Whether you’re just starting your IT career or you’re a seasoned pro, you face the same cybersecurity risks. And they’re becoming more and more cunning.
Defence is twofold: knowledge and evasion. The more knowledge you have, the better equipped you are to make the right decisions to evade these threats. So the question becomes: How well do you know these threats?
Viruses, worms, Trojans, and bots are all part of a class of software called malware. Malware or malicious code (malcode) is short for malicious software. It is code or software that is specifically designed to damage, disrupt, steal, or in general inflict some other “bad” or illegitimate action on data, hosts, or networks. Once inside the system, malware can do the following:
- Blocks access to key components of the network (ransomware)
- Installs malware or additional harmful software
- Covertly obtains information by transmitting data from the hard drive (spyware)
- Disrupts certain components and renders the system inoperable
Some of the more commonly known types of malware are viruses, worms, Trojans, bots, back doors, spyware, and adware. Damage from malware varies from causing minor irritation (such as browser popup ads), to stealing confidential information or money, destroying data, and compromising and/or entirely disabling systems and networks.
Ransomware is a type of malicious software, also known as malware. It encrypts a victim’s data until the attacker is paid a predetermined ransom. Typically, the attacker demands payment in a form of cryptocurrency such as bitcoin. Only then will the attacker send a decryption key to release the victim’s data. Many ransomware variants have appeared in recent years.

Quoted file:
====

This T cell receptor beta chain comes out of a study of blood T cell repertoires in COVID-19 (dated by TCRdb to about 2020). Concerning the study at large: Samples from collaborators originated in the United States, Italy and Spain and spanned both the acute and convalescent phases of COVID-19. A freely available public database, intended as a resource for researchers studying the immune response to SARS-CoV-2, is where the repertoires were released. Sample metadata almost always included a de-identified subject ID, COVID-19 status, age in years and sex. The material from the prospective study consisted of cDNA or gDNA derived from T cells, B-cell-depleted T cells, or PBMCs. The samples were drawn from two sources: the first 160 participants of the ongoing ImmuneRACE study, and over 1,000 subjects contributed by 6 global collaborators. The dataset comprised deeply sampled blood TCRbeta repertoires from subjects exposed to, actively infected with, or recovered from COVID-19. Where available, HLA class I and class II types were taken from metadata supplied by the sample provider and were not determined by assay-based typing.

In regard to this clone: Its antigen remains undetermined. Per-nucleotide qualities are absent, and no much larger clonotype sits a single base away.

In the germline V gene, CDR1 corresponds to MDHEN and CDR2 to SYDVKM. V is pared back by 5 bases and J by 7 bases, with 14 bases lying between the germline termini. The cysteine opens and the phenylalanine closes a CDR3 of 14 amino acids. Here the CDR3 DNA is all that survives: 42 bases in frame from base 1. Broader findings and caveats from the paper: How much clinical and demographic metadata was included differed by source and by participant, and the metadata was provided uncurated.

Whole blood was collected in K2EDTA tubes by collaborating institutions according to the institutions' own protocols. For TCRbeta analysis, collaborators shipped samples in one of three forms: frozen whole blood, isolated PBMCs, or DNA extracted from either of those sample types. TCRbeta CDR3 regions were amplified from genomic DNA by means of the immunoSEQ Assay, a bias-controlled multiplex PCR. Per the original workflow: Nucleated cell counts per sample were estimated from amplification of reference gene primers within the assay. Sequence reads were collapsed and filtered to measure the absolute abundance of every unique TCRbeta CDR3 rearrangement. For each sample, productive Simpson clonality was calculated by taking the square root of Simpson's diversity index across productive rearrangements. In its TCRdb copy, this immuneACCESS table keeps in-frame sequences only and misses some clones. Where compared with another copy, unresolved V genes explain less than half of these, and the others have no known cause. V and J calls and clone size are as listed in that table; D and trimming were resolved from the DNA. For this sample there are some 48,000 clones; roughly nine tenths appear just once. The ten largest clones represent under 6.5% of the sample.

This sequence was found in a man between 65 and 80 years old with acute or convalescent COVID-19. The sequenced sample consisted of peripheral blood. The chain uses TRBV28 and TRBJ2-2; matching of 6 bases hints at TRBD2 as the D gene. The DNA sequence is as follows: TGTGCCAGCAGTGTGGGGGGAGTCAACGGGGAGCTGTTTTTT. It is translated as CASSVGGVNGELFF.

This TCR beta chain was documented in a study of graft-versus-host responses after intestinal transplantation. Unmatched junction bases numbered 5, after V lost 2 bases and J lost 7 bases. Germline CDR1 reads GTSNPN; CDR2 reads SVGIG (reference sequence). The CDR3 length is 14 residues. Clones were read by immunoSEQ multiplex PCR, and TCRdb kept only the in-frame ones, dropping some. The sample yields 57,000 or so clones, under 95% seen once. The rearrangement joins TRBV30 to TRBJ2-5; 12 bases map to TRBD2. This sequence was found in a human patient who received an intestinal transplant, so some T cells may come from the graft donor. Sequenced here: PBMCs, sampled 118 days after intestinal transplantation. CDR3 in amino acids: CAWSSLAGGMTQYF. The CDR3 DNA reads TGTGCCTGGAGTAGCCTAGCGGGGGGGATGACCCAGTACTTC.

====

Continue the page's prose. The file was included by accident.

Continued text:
Phishing is the practice of sending fraudulent communications that appear to come from a reputable source. It is usually done through email. The goal is to steal sensitive data like credit card and login information, or to install malware on the victim’s machine. Phishing is a common type of cyber attack that everyone should learn about in order to protect themselves.
A distributed-denial-of-service, or DDoS, attack is the bombardment of simultaneous data requests to a central server. The attacker generates these requests from multiple compromised systems. In doing so, the attacker hopes to exhaust the target’s Internet bandwidth and RAM. As a result, the system is unable to fulfil legitimate requests. Attackers can also use multiple compromised devices to launch this attack. The ultimate goal is to crash the target’s system and disrupt its business.
A zero-day exploit hits after a network vulnerability is announced but before a patch or solution is implemented. Attackers target the disclosed vulnerability during this window of time. Zero-day vulnerability threat detection requires constant awareness.
A Structured Query Language (SQL) injection occurs when an attacker inserts malicious code into a server that uses SQL and forces the server to reveal information it normally would not. An attacker could carry out a SQL injection simply by submitting malicious code into a vulnerable website search box.
Traditional security is reactive. But today’s threats require a much more proactive approach. Like any good warrior, once you know what the threat you’re dealing with is, you need to recon. You need to determine what the points of entry are and prevent attacks before they happen. Our latest eBook, What Attacks Aren’t You Seeing, explores this. Download it below.